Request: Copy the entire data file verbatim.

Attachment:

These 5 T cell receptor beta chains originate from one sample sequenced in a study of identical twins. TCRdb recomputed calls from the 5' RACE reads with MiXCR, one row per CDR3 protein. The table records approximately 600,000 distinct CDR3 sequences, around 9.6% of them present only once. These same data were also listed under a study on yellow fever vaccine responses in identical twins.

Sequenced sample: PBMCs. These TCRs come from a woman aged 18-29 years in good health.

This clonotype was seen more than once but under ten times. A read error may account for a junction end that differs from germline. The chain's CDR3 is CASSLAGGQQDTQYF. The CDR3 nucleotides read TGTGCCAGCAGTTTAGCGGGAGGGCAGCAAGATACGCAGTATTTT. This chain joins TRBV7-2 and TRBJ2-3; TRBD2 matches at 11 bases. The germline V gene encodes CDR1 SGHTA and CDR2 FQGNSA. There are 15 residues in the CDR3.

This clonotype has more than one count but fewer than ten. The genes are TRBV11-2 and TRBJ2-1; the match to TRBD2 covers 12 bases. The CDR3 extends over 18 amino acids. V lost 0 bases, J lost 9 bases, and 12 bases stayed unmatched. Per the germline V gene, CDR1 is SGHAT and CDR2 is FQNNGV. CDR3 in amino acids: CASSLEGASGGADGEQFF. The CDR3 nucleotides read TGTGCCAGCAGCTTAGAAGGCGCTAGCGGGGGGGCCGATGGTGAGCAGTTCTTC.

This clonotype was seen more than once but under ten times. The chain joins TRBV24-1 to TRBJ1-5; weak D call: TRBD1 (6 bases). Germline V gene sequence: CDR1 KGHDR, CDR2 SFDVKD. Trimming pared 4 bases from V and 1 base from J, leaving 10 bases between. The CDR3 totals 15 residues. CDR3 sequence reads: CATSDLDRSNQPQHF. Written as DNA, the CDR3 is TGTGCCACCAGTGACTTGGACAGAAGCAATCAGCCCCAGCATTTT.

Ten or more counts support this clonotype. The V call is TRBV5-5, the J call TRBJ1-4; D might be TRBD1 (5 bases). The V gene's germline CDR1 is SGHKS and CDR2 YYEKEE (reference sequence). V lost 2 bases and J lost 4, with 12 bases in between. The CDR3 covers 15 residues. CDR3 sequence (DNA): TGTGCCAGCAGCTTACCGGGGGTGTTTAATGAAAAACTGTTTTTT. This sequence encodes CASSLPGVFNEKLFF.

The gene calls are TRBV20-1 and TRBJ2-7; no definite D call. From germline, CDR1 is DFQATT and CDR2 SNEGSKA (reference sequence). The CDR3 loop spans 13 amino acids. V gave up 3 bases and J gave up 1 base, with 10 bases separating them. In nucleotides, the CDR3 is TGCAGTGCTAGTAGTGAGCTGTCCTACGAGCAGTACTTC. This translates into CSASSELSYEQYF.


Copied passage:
These 5 T cell receptor beta chains originate from one sample sequenced in a study of identical twins. TCRdb recomputed calls from the 5' RACE reads with MiXCR, one row per CDR3 protein. The table records approximately 600,000 distinct CDR3 sequences, around 9.6% of them present only once. These same data were also listed under a study on yellow fever vaccine responses in identical twins.

Sequenced sample: PBMCs. These TCRs come from a woman aged 18-29 years in good health.

This clonotype was seen more than once but under ten times. A read error may account for a junction end that differs from germline. The chain's CDR3 is CASSLAGGQQDTQYF. The CDR3 nucleotides read TGTGCCAGCAGTTTAGCGGGAGGGCAGCAAGATACGCAGTATTTT. This chain joins TRBV7-2 and TRBJ2-3; TRBD2 matches at 11 bases. The germline V gene encodes CDR1 SGHTA and CDR2 FQGNSA. There are 15 residues in the CDR3.

This clonotype has more than one count but fewer than ten. The genes are TRBV11-2 and TRBJ2-1; the match to TRBD2 covers 12 bases. The CDR3 extends over 18 amino acids. V lost 0 bases, J lost 9 bases, and 12 bases stayed unmatched. Per the germline V gene, CDR1 is SGHAT and CDR2 is FQNNGV. CDR3 in amino acids: CASSLEGASGGADGEQFF. The CDR3 nucleotides read TGTGCCAGCAGCTTAGAAGGCGCTAGCGGGGGGGCCGATGGTGAGCAGTTCTTC.

This clonotype was seen more than once but under ten times. The chain joins TRBV24-1 to TRBJ1-5; weak D call: TRBD1 (6 bases). Germline V gene sequence: CDR1 KGHDR, CDR2 SFDVKD. Trimming pared 4 bases from V and 1 base from J, leaving 10 bases between. The CDR3 totals 15 residues. CDR3 sequence reads: CATSDLDRSNQPQHF. Written as DNA, the CDR3 is TGTGCCACCAGTGACTTGGACAGAAGCAATCAGCCCCAGCATTTT.

Ten or more counts support this clonotype. The V call is TRBV5-5, the J call TRBJ1-4; D might be TRBD1 (5 bases). The V gene's germline CDR1 is SGHKS and CDR2 YYEKEE (reference sequence). V lost 2 bases and J lost 4, with 12 bases in between. The CDR3 covers 15 residues. CDR3 sequence (DNA): TGTGCCAGCAGCTTACCGGGGGTGTTTAATGAAAAACTGTTTTTT. This sequence encodes CASSLPGVFNEKLFF.

The gene calls are TRBV20-1 and TRBJ2-7; no definite D call. From germline, CDR1 is DFQATT and CDR2 SNEGSKA (reference sequence). The CDR3 loop spans 13 amino acids. V gave up 3 bases and J gave up 1 base, with 10 bases separating them. In nucleotides, the CDR3 is TGCAGTGCTAGTAGTGAGCTGTCCTACGAGCAGTACTTC. This translates into CSASSELSYEQYF.